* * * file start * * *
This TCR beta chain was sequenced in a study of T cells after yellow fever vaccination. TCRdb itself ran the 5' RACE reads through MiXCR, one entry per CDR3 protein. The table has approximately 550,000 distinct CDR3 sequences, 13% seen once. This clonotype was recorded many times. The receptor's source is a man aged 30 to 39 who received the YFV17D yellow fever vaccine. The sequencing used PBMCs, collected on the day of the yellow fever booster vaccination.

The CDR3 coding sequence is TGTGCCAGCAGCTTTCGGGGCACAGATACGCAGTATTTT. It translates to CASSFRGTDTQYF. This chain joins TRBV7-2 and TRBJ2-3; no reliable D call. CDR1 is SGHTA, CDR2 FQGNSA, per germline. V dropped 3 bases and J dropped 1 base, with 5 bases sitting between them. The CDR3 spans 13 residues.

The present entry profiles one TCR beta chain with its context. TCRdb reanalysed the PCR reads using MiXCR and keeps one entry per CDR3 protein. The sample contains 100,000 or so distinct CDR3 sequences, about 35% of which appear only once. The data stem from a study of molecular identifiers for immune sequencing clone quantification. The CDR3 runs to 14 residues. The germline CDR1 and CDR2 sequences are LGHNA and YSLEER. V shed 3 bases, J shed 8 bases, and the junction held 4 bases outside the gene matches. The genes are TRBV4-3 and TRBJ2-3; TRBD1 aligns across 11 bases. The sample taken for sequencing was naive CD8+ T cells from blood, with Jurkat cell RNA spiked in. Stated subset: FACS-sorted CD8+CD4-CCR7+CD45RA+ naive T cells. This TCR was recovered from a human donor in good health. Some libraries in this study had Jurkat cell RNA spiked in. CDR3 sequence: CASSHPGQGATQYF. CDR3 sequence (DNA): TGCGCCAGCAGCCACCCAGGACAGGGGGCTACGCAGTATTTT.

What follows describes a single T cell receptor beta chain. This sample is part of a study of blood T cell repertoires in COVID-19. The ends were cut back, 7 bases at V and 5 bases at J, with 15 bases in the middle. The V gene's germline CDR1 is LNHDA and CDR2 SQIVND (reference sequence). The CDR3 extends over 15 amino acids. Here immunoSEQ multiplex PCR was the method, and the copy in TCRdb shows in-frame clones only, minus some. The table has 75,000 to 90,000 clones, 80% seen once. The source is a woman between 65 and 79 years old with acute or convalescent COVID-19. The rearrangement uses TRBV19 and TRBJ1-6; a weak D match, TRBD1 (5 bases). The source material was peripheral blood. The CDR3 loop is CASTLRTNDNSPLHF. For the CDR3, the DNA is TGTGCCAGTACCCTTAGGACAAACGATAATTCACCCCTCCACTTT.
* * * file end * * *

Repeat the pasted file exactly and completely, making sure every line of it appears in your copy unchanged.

This TCR beta chain was sequenced in a study of T cells after yellow fever vaccination. TCRdb itself ran the 5' RACE reads through MiXCR, one entry per CDR3 protein. The table has approximately 550,000 distinct CDR3 sequences, 13% seen once. This clonotype was recorded many times. The receptor's source is a man aged 30 to 39 who received the YFV17D yellow fever vaccine. The sequencing used PBMCs, collected on the day of the yellow fever booster vaccination.

The CDR3 coding sequence is TGTGCCAGCAGCTTTCGGGGCACAGATACGCAGTATTTT. It translates to CASSFRGTDTQYF. This chain joins TRBV7-2 and TRBJ2-3; no reliable D call. CDR1 is SGHTA, CDR2 FQGNSA, per germline. V dropped 3 bases and J dropped 1 base, with 5 bases sitting between them. The CDR3 spans 13 residues.

The present entry profiles one TCR beta chain with its context. TCRdb reanalysed the PCR reads using MiXCR and keeps one entry per CDR3 protein. The sample contains 100,000 or so distinct CDR3 sequences, about 35% of which appear only once. The data stem from a study of molecular identifiers for immune sequencing clone quantification. The CDR3 runs to 14 residues. The germline CDR1 and CDR2 sequences are LGHNA and YSLEER. V shed 3 bases, J shed 8 bases, and the junction held 4 bases outside the gene matches. The genes are TRBV4-3 and TRBJ2-3; TRBD1 aligns across 11 bases. The sample taken for sequencing was naive CD8+ T cells from blood, with Jurkat cell RNA spiked in. Stated subset: FACS-sorted CD8+CD4-CCR7+CD45RA+ naive T cells. This TCR was recovered from a human donor in good health. Some libraries in this study had Jurkat cell RNA spiked in. CDR3 sequence: CASSHPGQGATQYF. CDR3 sequence (DNA): TGCGCCAGCAGCCACCCAGGACAGGGGGCTACGCAGTATTTT.

What follows describes a single T cell receptor beta chain. This sample is part of a study of blood T cell repertoires in COVID-19. The ends were cut back, 7 bases at V and 5 bases at J, with 15 bases in the middle. The V gene's germline CDR1 is LNHDA and CDR2 SQIVND (reference sequence). The CDR3 extends over 15 amino acids. Here immunoSEQ multiplex PCR was the method, and the copy in TCRdb shows in-frame clones only, minus some. The table has 75,000 to 90,000 clones, 80% seen once. The source is a woman between 65 and 79 years old with acute or convalescent COVID-19. The rearrangement uses TRBV19 and TRBJ1-6; a weak D match, TRBD1 (5 bases). The source material was peripheral blood. The CDR3 loop is CASTLRTNDNSPLHF. For the CDR3, the DNA is TGTGCCAGTACCCTTAGGACAAACGATAATTCACCCCTCCACTTT.